Kylie Gallegos, President of Notre Dame Right to Life, remarked that “It is important to have a student body president who appreciates and embodies the Catholic identity of Notre Dame. They serve as a representation of us and what we value as a student body.”

Notre Dame’s Catholic identity has also been a central aspect of the previous two administrations, Lee-Stitt and Jung-Rezner. Adding to the sense of continuity, Jung and his successor Kiser attended the same high school in Tampa, FL.

Gallegos stated that Notre Dame Right to Life has “been very happy with the past two student body presidents, who have shown support for our club. Both presidents have attended the March for Life with us.” 

Kiser remarked on this trend in an interview with the Rover: “I think it shows that the Notre Dame student body still prioritizes the Catholic identity and really wants to see the Catholic mission furthered in student government, where it’s really there to serve all of Notre Dame students.”

In 2023, the Lee-Stitt administration hosted Bishop Robert Barron for a talk titled “What Makes a University Catholic?” Similarly, the Jung-Rezner administration plans to bring Fr. Mike Schmitz, host of the “Bible in a Year” podcast, to campus. During Jung and Rezner’s tenure, Notre Dame also partnered with Hallow, the world’s leading Catholic prayer app. 

Kiser and Miller’s platform also outlined other initiatives in the areas of AI, GreeNDot, and dorm life.

On the topic of AI, Kiser noted, “there’s a lot of great resources on campus, but they’re all super decentralized.” To solve this problem, Kiser proposed an AI service that eases the process of searching for different resources: “With ND AI, we wanted to put all those resources into one place.”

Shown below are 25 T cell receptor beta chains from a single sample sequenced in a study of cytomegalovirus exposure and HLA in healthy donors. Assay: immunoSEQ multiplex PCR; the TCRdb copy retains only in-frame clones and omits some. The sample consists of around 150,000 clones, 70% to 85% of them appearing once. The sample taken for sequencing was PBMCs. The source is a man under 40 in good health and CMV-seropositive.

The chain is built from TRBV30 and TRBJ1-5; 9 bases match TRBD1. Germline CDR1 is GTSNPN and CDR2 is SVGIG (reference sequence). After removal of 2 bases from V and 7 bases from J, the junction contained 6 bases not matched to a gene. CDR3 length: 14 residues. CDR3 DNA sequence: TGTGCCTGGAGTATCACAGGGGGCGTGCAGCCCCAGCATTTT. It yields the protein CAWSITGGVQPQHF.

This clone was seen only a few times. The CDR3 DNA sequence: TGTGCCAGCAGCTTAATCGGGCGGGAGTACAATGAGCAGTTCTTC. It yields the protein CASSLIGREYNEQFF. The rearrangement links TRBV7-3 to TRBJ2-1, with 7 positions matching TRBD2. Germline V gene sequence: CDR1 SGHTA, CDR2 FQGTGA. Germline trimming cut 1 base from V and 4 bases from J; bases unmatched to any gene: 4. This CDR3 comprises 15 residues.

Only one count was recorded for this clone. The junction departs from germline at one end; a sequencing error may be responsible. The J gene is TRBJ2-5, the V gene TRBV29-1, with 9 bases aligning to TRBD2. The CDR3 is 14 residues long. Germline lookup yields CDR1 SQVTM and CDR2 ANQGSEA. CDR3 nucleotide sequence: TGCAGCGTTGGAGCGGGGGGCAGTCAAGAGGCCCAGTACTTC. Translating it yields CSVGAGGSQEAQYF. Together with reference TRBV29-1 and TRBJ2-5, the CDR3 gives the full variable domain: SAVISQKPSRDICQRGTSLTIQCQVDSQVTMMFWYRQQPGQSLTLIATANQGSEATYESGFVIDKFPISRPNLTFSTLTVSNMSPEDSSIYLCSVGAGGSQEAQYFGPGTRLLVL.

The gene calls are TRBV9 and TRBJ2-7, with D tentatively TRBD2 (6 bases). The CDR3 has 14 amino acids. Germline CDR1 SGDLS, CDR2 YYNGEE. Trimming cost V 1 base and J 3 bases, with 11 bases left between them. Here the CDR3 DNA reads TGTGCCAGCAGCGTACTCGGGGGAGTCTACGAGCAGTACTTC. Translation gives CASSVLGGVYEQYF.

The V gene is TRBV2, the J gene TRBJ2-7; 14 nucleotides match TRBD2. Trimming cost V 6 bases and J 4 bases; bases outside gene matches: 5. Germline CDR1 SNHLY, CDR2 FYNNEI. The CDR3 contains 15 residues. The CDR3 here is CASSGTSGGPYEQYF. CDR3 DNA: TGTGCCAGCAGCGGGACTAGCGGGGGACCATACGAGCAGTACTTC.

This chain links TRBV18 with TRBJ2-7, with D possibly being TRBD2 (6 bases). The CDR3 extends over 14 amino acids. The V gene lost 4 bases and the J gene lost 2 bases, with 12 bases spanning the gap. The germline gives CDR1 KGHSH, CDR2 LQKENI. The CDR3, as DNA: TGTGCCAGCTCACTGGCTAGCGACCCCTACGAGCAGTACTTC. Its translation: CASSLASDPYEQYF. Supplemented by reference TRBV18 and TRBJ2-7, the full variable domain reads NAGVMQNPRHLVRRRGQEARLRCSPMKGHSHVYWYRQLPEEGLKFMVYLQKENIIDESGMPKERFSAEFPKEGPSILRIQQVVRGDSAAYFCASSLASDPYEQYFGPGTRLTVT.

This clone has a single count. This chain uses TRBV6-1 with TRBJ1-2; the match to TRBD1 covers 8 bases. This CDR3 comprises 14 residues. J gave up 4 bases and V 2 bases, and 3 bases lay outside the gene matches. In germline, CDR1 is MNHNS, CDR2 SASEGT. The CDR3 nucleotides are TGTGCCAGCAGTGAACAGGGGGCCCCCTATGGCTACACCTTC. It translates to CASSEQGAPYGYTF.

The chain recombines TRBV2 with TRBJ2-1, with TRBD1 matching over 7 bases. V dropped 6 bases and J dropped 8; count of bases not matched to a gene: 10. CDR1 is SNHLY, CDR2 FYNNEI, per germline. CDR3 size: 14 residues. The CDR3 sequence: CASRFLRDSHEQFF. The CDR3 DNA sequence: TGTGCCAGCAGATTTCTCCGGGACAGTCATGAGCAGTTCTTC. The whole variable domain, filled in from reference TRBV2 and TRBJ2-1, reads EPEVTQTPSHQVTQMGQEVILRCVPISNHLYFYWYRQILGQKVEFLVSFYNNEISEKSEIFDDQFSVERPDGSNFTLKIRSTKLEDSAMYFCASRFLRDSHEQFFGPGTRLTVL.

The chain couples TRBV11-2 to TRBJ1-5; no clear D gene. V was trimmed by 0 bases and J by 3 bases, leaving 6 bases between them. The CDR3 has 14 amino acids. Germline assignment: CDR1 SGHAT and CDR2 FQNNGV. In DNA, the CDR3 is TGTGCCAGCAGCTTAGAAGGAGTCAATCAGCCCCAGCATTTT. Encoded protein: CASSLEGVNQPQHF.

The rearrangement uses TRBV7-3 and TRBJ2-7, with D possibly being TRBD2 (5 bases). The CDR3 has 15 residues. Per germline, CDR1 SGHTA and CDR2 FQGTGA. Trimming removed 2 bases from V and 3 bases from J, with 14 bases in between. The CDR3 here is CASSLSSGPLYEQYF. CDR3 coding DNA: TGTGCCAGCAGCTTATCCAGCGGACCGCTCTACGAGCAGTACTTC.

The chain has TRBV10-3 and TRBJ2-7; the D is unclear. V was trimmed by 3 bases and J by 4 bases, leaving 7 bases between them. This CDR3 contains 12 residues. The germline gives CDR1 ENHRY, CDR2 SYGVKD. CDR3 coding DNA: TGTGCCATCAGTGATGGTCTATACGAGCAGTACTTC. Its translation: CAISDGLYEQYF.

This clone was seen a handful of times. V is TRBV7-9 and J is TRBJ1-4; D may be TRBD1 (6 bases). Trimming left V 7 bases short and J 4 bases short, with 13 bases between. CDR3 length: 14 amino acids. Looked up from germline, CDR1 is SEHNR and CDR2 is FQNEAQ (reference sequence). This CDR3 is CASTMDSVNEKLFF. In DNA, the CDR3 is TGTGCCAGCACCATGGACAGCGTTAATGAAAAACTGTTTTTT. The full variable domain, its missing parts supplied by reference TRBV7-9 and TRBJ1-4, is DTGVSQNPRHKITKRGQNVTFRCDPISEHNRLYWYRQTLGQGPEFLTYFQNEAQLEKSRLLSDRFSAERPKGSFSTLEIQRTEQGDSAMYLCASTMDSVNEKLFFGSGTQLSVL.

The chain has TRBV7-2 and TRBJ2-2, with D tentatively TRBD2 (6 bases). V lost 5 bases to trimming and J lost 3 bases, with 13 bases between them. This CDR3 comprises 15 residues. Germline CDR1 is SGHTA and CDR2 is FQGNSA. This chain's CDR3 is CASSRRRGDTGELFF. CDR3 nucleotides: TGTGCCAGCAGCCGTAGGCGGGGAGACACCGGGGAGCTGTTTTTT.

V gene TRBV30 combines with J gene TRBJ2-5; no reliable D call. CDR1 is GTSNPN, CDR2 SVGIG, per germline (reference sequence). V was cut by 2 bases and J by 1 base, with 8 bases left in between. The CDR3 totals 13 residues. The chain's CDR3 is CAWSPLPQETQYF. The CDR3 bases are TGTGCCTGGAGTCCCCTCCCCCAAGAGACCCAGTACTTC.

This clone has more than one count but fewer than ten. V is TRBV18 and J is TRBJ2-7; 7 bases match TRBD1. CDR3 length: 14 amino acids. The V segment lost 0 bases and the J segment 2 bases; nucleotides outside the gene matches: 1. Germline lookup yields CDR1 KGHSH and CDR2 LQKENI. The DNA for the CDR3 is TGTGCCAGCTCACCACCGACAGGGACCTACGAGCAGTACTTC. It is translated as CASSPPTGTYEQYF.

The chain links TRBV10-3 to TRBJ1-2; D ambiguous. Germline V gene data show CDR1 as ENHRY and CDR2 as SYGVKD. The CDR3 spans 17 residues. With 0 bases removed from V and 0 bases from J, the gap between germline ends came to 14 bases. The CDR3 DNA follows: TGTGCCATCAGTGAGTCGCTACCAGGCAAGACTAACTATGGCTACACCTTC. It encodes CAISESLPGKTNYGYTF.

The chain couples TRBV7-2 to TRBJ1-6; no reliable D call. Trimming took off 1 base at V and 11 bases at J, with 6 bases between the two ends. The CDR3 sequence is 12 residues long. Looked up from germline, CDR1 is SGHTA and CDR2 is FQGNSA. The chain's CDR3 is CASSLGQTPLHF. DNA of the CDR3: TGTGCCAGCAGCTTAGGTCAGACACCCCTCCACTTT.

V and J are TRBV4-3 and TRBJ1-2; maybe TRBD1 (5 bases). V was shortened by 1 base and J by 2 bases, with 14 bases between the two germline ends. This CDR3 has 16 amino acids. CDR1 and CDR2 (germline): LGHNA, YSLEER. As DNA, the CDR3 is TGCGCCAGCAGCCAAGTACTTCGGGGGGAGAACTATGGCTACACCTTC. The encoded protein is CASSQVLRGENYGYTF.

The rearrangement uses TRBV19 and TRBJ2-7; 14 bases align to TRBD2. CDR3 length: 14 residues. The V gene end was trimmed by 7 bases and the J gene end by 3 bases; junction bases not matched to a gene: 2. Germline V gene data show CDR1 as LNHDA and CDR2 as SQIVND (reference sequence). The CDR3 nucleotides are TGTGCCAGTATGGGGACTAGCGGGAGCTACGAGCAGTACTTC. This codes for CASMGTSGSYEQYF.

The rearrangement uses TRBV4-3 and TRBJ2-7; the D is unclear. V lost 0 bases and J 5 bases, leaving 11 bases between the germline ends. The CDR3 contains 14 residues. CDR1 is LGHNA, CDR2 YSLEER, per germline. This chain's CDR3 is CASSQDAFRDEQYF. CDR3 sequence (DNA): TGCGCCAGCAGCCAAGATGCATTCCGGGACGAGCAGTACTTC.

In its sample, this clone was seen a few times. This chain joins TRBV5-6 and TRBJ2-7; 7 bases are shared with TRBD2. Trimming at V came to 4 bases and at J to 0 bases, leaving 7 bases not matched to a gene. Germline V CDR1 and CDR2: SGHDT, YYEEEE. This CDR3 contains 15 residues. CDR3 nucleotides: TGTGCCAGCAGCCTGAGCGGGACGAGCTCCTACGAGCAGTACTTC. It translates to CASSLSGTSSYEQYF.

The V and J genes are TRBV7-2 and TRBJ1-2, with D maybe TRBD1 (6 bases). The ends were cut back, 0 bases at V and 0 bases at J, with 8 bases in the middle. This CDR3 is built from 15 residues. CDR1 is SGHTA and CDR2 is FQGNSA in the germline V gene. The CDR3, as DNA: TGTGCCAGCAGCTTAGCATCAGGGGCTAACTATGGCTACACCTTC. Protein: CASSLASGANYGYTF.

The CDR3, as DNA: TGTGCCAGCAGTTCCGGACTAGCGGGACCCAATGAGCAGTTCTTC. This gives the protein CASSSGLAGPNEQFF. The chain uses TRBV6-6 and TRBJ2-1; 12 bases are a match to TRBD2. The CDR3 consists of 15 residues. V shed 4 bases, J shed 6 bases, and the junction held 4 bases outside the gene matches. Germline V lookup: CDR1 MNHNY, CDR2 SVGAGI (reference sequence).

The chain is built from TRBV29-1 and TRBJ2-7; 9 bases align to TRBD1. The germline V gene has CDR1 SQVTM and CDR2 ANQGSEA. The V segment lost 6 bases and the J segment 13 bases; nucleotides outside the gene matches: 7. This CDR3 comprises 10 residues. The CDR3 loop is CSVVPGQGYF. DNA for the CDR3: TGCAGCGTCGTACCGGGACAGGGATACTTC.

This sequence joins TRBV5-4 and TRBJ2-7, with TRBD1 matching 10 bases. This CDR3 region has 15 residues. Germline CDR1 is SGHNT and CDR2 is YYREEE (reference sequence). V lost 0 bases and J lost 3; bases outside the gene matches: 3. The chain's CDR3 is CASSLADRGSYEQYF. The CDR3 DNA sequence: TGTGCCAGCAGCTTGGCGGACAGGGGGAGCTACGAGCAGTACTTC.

The goal of the initiative, according to Kiser, is to “increase engagement with all the resources.” He continued, “I think the issue is not the lack of resources; it’s the lack of knowledge of resources.”

Another area of emphasis for the Kiser-Miller ticket was improved GreeNDot engagement to help prevent sexual assault. 

Kiser said, “One issue with GreeNDot is that people don’t really fully understand the importance of it. I think something that we’re going to try to do is really make sure that students understand why it’s an important thing, rather than just a required thing to be a student leader.”

In the area of dorm life, Kiser recognized plenty of room for improvement. During his administration, he hopes to “foster more of a dialogue between [RAs and students].” One solution he proposed was the use of “anonymous feedback forms, where RAs can send them out to their section and get a pulse for what’s going on.”